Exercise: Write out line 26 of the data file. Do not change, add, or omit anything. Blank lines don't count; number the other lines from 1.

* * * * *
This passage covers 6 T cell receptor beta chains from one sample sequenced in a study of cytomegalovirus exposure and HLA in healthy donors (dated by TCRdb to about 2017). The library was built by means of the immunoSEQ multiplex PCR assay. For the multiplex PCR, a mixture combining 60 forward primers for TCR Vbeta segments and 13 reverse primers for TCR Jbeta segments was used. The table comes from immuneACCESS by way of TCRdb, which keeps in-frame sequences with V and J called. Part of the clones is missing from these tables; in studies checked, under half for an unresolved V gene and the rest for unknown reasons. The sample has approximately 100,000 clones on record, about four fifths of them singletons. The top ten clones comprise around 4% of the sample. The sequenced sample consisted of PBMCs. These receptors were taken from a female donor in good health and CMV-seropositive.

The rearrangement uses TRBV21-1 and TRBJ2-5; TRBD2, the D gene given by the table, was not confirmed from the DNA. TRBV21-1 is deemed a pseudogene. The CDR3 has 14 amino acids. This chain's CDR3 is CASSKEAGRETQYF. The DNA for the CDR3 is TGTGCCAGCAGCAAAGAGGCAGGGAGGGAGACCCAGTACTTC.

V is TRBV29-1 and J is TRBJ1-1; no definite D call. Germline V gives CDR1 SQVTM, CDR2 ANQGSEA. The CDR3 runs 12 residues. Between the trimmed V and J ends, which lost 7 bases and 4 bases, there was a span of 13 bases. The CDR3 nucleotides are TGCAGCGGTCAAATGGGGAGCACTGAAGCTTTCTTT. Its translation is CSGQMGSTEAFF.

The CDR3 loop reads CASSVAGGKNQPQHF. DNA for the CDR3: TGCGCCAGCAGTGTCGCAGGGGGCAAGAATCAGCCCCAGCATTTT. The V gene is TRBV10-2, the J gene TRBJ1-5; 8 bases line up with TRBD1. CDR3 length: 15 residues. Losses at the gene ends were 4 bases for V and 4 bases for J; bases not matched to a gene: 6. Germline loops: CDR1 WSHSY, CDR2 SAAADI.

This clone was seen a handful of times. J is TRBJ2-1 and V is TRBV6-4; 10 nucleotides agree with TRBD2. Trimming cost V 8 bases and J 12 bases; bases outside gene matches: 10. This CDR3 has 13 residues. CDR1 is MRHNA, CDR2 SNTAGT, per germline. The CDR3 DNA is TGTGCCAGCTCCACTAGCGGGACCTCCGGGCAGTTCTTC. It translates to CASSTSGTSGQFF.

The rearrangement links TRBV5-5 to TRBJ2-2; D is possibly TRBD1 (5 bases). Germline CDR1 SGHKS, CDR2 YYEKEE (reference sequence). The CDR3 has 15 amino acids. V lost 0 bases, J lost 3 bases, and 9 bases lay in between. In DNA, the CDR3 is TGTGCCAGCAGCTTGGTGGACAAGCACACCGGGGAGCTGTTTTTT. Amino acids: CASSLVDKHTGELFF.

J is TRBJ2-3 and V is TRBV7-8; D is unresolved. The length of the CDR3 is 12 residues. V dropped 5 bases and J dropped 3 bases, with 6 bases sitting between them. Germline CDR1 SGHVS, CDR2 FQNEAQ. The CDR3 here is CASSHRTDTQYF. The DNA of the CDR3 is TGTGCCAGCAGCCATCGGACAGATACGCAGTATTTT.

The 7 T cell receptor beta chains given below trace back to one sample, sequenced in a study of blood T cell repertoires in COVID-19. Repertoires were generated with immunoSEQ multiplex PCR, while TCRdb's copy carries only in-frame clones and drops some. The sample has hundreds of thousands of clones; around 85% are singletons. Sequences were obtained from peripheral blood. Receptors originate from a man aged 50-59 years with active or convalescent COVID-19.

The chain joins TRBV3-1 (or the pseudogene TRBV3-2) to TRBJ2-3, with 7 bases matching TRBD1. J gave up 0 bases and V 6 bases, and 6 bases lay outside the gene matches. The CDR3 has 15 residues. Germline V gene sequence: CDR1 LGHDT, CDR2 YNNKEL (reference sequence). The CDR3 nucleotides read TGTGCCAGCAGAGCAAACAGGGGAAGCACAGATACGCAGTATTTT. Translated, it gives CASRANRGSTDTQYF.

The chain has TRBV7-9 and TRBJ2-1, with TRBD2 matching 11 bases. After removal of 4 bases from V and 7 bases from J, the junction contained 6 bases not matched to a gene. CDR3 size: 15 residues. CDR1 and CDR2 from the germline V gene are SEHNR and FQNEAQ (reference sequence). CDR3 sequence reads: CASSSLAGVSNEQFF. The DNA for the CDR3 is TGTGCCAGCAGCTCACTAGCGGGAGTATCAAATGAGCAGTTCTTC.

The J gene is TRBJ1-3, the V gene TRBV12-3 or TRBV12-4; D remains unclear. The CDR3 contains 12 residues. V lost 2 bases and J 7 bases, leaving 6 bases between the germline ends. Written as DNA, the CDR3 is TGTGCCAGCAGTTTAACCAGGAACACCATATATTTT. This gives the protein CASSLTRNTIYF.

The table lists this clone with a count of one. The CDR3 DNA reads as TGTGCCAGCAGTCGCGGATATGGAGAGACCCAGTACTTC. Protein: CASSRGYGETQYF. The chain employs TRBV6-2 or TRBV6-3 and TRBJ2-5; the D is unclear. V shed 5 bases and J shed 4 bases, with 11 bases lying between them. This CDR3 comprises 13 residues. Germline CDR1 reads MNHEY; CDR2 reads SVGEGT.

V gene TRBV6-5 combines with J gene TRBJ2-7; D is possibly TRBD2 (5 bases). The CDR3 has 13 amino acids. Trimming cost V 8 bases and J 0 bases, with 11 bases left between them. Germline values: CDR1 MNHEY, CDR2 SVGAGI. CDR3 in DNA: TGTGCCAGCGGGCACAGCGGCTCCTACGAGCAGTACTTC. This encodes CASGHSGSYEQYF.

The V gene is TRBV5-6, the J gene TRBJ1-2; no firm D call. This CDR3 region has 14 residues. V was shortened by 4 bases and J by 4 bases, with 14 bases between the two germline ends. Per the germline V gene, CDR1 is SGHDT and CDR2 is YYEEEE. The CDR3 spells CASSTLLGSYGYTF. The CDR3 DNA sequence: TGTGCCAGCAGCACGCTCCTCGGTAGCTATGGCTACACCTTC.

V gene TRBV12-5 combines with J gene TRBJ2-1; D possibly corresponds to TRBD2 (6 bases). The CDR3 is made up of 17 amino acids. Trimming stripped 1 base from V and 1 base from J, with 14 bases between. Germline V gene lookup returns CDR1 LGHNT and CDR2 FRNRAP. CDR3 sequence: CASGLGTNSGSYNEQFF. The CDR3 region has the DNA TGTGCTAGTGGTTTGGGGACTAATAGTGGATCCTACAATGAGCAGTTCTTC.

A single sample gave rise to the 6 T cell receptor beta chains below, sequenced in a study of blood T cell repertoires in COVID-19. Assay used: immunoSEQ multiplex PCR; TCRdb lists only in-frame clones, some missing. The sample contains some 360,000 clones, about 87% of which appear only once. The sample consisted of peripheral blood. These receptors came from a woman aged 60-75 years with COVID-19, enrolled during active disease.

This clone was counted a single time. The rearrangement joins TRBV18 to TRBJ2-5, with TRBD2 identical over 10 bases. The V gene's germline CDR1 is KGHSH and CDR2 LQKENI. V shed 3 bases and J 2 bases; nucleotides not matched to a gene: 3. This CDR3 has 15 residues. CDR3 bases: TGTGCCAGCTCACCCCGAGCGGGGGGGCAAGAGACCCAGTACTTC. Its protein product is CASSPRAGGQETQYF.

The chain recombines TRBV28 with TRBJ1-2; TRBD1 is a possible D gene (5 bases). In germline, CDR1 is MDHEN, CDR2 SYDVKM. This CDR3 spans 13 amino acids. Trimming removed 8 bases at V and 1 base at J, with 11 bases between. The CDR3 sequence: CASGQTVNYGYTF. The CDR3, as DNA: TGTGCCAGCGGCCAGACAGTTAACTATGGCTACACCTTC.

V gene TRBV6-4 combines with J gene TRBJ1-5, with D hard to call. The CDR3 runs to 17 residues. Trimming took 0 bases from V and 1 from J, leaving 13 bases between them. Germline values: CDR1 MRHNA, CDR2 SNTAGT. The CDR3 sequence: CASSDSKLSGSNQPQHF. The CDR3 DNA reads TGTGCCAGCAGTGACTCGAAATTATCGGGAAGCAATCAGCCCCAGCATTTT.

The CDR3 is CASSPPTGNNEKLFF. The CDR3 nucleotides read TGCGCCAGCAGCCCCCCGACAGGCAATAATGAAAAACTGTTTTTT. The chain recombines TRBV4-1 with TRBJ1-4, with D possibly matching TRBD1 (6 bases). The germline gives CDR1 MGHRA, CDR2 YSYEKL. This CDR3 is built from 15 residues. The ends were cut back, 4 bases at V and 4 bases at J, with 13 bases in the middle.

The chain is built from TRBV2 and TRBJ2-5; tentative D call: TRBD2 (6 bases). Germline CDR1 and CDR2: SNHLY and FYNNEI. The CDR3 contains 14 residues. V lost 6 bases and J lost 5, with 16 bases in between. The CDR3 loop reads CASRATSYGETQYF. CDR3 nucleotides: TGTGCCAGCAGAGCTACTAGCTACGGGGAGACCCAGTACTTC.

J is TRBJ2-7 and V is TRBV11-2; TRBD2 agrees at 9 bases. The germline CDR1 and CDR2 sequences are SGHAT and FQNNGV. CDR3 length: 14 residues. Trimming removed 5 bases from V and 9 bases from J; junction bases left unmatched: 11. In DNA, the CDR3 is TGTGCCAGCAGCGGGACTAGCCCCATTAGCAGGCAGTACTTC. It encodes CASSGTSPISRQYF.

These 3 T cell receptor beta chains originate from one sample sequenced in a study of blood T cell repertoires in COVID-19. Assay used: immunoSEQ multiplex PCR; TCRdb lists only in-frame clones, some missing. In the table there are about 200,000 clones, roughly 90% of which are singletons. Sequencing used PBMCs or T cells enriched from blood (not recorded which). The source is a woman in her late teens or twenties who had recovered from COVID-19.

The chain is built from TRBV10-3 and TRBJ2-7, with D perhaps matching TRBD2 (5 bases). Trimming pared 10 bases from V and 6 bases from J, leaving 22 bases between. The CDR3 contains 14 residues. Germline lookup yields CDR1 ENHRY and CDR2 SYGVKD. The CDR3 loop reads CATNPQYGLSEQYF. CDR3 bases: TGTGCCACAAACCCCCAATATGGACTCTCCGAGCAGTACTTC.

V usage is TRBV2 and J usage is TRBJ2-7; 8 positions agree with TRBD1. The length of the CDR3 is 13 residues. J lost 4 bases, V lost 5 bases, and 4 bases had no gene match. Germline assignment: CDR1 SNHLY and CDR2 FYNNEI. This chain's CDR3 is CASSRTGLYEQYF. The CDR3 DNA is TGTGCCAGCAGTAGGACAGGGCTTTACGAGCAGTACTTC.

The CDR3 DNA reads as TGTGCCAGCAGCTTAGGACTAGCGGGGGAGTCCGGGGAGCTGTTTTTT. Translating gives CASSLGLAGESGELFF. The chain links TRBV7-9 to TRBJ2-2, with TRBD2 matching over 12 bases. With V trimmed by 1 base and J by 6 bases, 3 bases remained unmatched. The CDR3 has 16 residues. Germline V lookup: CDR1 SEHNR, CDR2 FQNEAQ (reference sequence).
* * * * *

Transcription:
The CDR3 DNA reads as TGTGCCAGCAGCTTAGGACTAGCGGGGGAGTCCGGGGAGCTGTTTTTT. Translating gives CASSLGLAGESGELFF. The chain links TRBV7-9 to TRBJ2-2, with TRBD2 matching over 12 bases. With V trimmed by 1 base and J by 6 bases, 3 bases remained unmatched. The CDR3 has 16 residues. Germline V lookup: CDR1 SEHNR, CDR2 FQNEAQ (reference sequence).